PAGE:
Yes the net is under pressure but it is holding out, according to Monash scientists.
There are moments when our internet is stuttering like morse code. Image: US Army training program
The figures for the huge increase in internet traffic are impressive. Since January, US usage is up 35% while the big office messaging systems climbed by 40% in a week. According to VOX, the underlying net infrastructure is designed to deal with peaks which are much higher and the system will cope.
However, our own office software may not. What is more, a huge amount of broadband traffic around the world has that last mile problem which bedevils our NBN. It is still true that daytime traffic is lower than night because actual working uses less bandwidth. Zoom etc is designed to be lean.
Morrison has called for the streamers to degrade their signal to standard rather than HD, which is not fun, but this is already happening in Europe where the latest generation net was installed earlier and is now a bit feeble. Claims are that it doesn’t make much difference – but we are paying for schmick, dammit!
For civilian users like us, the big giveaway is stutter, where the data is piling up up and interfering with itself. There is a lot of it around, though it doesn’t mean anything is actually dying.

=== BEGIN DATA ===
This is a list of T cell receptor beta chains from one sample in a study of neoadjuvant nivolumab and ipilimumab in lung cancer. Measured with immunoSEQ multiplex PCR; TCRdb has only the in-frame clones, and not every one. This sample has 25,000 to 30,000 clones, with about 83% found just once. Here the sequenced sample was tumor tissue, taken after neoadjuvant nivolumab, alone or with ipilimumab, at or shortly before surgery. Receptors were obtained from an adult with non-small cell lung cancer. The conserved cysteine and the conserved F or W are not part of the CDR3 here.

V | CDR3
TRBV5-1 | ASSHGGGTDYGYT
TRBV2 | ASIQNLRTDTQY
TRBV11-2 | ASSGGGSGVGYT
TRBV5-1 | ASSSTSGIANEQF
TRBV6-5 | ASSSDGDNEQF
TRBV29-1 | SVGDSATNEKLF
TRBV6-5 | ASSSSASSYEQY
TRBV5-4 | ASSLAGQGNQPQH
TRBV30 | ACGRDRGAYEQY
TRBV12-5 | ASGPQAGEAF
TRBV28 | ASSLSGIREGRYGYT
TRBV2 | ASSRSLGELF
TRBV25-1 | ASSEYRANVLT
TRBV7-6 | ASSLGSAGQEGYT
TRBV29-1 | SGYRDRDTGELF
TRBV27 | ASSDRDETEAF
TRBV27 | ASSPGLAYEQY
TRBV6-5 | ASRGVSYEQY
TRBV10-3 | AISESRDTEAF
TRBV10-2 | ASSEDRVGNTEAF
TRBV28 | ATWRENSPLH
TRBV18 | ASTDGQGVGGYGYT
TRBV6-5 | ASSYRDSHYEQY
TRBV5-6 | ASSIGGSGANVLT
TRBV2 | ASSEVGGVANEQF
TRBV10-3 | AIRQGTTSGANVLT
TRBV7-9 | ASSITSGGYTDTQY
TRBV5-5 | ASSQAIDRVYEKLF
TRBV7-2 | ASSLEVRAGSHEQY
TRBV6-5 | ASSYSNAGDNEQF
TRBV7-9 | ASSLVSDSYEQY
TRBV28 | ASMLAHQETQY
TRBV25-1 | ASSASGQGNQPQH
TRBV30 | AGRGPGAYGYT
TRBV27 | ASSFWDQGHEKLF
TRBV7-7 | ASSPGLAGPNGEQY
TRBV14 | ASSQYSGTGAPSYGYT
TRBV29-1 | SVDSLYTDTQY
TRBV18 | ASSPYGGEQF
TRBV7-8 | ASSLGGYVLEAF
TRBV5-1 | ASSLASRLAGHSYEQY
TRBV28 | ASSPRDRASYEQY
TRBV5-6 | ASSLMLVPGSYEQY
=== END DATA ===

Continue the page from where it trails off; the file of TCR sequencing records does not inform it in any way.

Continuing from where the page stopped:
Kaspr Datahaus is an offshoot of Monash University which is creating an global pressure map to assess how latency is increasing in national systems. While it seems to indicate places which have a surge in cases, it is also a feedback device for users. According to associate professor Paul Raschky, 'In most OECD countries affected by COVID-19, the internet quality is still relatively stable. Although regions throughout Italy, Spain and somewhat surprisingly, Sweden, are showing signs of strain.' The Iranians seem to be in bad trouble.
And in Australia? The ACT, South Australia and Victoria are showing 'initial signs of pressure ... the signs for now in Australia are steady but not entirely reassuring', said Dr Raschky.
Two days ago, Telstra told the ABC that congestion is now impacting 3-4% of calls on its network. In some places volume is up by 50%, while calls to government are up by a factor of 20, mostly to 13 and 1800 numbers. Data remains unaffected and Telstra claims to be increasing capacity. The government could of course hire enough people to answer the phone.